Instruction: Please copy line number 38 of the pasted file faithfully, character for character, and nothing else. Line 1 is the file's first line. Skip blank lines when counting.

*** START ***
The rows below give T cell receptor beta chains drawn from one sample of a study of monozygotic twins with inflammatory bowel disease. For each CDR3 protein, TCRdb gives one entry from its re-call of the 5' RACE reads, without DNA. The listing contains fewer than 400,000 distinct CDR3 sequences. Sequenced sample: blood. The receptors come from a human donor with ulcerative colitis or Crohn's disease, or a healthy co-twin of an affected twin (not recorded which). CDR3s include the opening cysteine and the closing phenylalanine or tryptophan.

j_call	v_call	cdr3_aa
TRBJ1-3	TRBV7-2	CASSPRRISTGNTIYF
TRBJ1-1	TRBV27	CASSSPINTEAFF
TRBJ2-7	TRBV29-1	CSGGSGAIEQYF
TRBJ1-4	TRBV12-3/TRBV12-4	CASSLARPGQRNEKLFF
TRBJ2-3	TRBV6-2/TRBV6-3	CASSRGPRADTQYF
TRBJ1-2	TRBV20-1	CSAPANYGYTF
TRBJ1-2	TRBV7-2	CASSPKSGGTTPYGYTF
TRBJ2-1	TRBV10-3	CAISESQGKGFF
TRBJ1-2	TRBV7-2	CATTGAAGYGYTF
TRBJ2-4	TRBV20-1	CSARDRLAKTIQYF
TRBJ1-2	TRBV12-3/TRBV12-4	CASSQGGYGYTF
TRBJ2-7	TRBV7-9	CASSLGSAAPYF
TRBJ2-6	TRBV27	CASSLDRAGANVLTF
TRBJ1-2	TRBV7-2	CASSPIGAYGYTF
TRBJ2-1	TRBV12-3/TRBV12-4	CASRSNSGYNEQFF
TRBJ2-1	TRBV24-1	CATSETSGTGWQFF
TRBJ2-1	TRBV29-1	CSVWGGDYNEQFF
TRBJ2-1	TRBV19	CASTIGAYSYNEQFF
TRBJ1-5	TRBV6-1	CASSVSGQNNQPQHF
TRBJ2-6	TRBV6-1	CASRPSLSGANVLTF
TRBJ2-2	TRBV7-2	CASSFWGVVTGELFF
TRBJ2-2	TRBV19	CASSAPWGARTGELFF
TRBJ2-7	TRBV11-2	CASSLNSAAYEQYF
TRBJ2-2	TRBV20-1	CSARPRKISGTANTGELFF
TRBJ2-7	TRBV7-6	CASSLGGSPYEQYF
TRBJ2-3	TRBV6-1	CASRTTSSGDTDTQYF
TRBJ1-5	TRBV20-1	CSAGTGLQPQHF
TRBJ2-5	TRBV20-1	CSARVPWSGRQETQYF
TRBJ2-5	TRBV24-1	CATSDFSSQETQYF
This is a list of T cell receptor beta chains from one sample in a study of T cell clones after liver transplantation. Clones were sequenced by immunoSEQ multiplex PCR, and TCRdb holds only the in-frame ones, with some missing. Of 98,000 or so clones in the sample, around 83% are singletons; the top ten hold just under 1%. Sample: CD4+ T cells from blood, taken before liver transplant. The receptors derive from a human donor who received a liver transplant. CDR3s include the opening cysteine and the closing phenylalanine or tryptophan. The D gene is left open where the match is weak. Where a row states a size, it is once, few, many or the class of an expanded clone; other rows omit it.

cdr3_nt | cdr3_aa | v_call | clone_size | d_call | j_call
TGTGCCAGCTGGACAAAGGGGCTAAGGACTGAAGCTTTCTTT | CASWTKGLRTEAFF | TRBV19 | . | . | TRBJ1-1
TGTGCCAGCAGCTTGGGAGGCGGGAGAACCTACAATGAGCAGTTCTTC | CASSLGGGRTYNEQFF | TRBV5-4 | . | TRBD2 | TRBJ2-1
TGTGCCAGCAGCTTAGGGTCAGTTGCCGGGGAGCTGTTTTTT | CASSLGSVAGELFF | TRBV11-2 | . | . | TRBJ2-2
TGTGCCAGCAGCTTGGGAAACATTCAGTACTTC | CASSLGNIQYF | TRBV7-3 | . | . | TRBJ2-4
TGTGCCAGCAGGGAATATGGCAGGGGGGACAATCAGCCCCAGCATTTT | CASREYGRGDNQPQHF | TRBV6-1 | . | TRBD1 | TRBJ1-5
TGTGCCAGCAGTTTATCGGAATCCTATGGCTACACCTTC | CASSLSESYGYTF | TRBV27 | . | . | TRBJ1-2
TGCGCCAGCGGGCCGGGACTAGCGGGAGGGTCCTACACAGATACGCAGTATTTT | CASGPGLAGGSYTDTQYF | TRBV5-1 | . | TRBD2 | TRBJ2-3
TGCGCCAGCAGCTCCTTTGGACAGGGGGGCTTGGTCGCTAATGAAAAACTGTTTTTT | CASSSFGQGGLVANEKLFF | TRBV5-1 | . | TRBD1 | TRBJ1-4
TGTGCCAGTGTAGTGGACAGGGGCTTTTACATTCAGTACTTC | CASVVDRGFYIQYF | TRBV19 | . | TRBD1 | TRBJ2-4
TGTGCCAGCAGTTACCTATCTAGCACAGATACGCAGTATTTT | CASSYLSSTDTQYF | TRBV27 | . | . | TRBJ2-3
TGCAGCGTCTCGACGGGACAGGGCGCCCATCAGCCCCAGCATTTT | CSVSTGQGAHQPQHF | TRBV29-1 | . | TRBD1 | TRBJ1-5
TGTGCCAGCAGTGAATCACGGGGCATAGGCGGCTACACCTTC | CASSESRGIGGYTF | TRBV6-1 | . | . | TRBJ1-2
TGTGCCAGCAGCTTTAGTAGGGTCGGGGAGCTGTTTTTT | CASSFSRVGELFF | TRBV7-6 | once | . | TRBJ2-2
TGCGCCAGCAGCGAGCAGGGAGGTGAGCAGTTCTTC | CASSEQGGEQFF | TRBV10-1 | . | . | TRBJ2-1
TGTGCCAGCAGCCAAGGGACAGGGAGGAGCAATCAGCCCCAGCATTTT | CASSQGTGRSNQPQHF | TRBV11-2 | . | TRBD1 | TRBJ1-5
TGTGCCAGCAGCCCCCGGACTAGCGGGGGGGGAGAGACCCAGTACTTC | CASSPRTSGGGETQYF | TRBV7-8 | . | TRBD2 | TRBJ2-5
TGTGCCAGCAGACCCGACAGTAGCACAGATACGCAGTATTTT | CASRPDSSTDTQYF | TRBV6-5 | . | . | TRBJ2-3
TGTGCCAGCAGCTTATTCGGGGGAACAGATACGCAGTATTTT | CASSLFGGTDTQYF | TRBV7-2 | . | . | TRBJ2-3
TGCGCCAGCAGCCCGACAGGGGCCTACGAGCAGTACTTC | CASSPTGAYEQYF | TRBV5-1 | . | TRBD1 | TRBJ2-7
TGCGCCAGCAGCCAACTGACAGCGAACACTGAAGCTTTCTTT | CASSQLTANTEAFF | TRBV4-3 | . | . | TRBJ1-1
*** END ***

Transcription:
TGTGCCAGCAGGGAATATGGCAGGGGGGACAATCAGCCCCAGCATTTT | CASREYGRGDNQPQHF | TRBV6-1 | . | TRBD1 | TRBJ1-5